Rooftop Sweet Factory
In 1879, August Pollmann described and named the bees he obtained from Carniola as the subspecies Apis mellifera carnica, known also as the Carniolan bee or the Krainer Biene. Technical improvements and modernizations in beekeeping as well as the spread of reared stock in the second half of the 19th and in the 20th century further consolidated the identity and reputation of the Carniolan bee in Europe. Alongside the recognition and description of the biological characteristics of the western honey bee, important progress was also achieved in commerce.
In 1866, Emil Rothschütz, a German immigrant, started selling bees, creating proper conditions for an important element of beekeeping: “commercial bee breeding.” In addition to Rothschütz, many other beekeepers traded in bees.
Bees were bred commercially by Barron Filip Rothschütz from Višnja Gora in Lower Carniola; in 1858, he sold his first bees to Eichstadt, Germany.
In 1879, August Pollmann described a new subspecies or race, bearing the Latin name Apis mellifera carnica, but also called the Carniolan bee or the Krainer Biene.
The most prominent bee merchants were the following:
Emil Rothschütz (1836–1909),
Mihael Ambrožič (1846–1904),
and Jan Strgar (1881–1955).
Many other beekeepers specialized in selling bees, primarily trading in swarms.
All bee imports are subject to approval from the Ministry of Agriculture, Forestry, and Food. With ongoing selection and intensive colony and queen rearing, Slovenia has managed to preserve the indigenous population of the Carniolan bee.
In declaration no. 42 of the European Union Association Agreement, the Republic of Slovenia ensures the implementation of all suitable normative measures (Animal Husbandry Act;
Official Journal of the Republic of Slovenia, nos. 18/2002, 110/2002 (8/2003 – rev.), 110/2002, and 45/2004) for the preservation of the indigenous bee race Apis mellifera carnica.
In 2004, the Slovenian Beekeepers’ Association obtained the status of a recognized bee breeders’ association. In Slovenia, beekeepers are allowed to keep only the Carniolan bee Apis mellifera carnica, a subspecies of the western honey bee Apis mellifera.
Slovenia is the original homeland of the Carniolan bee (Apis mellifera carnica). Only bees with established typical characteristics may be entered in the Pure-Line Carniolan Bee Breeding Register.
• Light brown, leathery brown, or dark;
• A well-developed, resistant thorax and a long, pointed abdomen.
• Medium-sized, thin, generally gray, long legs;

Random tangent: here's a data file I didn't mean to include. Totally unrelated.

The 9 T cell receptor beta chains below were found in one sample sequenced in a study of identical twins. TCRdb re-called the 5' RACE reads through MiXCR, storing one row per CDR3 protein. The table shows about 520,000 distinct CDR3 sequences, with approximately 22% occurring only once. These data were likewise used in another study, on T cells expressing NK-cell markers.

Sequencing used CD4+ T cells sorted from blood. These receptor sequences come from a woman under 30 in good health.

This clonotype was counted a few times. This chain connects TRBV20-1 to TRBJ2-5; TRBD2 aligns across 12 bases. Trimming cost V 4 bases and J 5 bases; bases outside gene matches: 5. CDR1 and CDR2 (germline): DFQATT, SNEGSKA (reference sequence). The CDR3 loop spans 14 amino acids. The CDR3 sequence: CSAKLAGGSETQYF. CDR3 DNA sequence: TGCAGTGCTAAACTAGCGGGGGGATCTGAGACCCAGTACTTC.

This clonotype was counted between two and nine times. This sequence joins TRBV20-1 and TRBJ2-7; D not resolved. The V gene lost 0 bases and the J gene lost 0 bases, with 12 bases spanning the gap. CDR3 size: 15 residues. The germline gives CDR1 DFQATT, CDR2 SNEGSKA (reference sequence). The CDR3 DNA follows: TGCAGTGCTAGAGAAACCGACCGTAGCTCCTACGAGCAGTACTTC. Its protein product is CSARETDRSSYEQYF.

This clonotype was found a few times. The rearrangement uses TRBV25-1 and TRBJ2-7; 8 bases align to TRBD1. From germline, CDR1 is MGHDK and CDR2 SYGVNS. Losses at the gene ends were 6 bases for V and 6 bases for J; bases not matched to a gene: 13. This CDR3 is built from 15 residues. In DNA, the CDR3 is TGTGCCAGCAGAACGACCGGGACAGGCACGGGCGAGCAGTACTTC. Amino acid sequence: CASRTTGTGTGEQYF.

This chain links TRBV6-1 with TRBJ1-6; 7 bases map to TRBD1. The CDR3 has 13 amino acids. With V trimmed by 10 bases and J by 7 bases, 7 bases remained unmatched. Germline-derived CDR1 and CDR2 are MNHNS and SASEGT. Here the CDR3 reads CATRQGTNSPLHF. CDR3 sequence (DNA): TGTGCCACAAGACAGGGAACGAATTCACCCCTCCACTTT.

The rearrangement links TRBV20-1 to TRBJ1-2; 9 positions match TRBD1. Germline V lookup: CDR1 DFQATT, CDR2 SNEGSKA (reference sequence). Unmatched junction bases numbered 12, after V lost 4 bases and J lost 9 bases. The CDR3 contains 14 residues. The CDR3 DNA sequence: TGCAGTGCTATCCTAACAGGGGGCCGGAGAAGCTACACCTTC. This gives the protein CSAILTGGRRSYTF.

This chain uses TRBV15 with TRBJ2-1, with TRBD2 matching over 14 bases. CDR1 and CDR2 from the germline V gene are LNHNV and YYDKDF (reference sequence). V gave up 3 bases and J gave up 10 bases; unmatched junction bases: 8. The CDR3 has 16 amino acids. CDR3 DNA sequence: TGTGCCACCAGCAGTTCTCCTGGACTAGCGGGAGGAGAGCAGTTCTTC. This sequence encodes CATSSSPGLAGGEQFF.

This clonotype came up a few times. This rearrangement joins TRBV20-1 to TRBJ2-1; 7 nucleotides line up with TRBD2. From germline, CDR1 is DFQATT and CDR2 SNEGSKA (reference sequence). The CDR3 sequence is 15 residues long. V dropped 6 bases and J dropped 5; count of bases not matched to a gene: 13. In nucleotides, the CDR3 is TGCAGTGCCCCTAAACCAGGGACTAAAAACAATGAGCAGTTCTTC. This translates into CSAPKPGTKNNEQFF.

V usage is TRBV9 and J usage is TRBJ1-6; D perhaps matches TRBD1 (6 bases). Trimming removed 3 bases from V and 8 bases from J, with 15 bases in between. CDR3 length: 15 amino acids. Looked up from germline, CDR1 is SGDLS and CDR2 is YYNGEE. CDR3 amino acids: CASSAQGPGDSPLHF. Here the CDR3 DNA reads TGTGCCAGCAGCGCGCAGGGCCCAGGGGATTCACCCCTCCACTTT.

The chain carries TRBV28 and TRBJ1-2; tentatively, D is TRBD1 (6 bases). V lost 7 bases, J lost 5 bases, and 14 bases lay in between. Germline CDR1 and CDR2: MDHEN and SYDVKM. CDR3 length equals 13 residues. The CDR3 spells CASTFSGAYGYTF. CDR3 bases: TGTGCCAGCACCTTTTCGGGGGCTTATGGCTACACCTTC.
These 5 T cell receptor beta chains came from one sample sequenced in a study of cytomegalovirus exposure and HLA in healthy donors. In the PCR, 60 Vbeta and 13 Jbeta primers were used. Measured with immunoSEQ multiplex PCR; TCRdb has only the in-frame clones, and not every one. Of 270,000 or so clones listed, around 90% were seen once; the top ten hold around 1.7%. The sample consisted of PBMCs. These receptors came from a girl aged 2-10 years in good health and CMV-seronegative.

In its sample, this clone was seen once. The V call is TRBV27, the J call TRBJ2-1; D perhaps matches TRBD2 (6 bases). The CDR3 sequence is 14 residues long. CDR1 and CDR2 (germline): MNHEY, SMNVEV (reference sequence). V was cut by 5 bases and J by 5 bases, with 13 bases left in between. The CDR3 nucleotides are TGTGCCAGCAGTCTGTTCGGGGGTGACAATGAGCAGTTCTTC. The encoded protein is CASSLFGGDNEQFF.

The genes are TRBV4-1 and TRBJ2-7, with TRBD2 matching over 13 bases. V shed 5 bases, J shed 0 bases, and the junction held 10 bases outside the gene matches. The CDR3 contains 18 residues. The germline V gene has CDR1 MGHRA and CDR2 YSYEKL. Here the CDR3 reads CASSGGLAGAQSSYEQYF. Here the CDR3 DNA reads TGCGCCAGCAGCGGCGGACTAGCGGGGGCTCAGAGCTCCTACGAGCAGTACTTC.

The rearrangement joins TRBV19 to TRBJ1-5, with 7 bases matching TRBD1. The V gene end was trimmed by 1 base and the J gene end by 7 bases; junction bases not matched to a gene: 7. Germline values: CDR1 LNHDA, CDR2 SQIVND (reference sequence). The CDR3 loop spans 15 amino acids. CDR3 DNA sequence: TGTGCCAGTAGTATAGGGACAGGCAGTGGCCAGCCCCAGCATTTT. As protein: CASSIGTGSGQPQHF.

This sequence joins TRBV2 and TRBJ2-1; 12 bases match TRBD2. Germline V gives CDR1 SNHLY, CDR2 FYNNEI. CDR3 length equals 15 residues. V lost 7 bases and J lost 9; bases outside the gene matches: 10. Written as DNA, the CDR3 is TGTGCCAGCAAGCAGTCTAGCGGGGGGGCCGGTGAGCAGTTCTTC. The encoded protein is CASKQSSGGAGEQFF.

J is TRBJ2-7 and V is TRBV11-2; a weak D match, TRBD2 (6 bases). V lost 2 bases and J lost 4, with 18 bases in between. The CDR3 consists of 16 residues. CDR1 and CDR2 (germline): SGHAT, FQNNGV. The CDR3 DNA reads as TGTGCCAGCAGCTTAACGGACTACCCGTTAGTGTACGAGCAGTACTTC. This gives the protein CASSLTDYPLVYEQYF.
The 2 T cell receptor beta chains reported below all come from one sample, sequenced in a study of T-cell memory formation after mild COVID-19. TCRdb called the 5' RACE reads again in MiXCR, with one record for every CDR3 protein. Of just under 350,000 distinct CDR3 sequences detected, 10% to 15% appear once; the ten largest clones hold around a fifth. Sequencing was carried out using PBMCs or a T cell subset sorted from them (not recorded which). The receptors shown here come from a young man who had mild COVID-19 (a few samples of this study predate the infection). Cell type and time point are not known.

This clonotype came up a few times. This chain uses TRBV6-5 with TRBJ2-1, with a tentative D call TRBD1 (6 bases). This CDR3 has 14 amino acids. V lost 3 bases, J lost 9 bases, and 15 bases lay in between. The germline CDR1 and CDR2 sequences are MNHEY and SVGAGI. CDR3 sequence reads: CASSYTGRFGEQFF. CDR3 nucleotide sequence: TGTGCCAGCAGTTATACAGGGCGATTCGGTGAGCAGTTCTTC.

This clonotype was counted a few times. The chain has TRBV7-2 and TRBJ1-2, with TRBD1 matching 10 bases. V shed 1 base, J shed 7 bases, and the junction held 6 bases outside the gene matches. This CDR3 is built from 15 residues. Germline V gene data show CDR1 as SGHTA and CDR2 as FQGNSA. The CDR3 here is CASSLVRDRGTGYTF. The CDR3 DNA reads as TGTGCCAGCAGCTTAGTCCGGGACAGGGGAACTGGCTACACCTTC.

• The abdomen is pointed and dark, the first wide lateral abdominal segment may exhibit leathery brown spots or patches, the first abdominal segment may be entirely leathery brown;
• The tomentum is gray to yellowish gray, wide, and very distinct;
• The hairs of the fifth abdominal segment are thick and short (0.25–0.35 mm);
• The cubital index is 2.7 (2.4–3.0);
• The proboscis is 6.4 to 6.8 mm long.
• The abdomen is dark, never yellow;
• The hairs are gray to grayish brown;
• The cubital index is 2.0 (1.8–2.3).
Ethological characteristics of the Carniolan bee:
• Very docile, rarely stings;
• Calmly sits on the honeycomb;
• Renowned for its high yield;
• Does not fly into foreign hives;
• Over-winters in relatively small colonies and consumes moderate amounts of stored food;
• Exceptionally intensive spring development, good laying;
• Inclined to swarm.
The Carniolan bee has specific biometric characteristics. The Julian Alps area, as well as the eastern border area of Slovenia, is home to several species of the western honeybee. It is no wonder that crossbreeds are not uncommon, especially between Apis mellifera ligustica and A. mellifera carnica. Even in the habitat of the indigenous Carniolan bee (A. mellifera carnica), local varieties exist. These have been largely defined by Jože Rihar and Janez Poklukar on the basis of their research. Based on beekeepers’ experience, a firm grounding in local varieties of the Carniolan bee is also very important for practical beekeeping. Their most frequent characteristics are: intensity of spring development, the ability to gather nectar in various geographical and climatic environments, maintaining the number of bees in the colony during the summer, the post-foraging period, and the ability to survive long winters.
An important goal of the Carniolan Bee Breeding Program is preserving the population variability of the Carniolan bee in Slovenia.
This is a special mission and obligation incumbent upon all beekeepers. The need to preserve natural varieties that are not the product of human selection must be emphasized.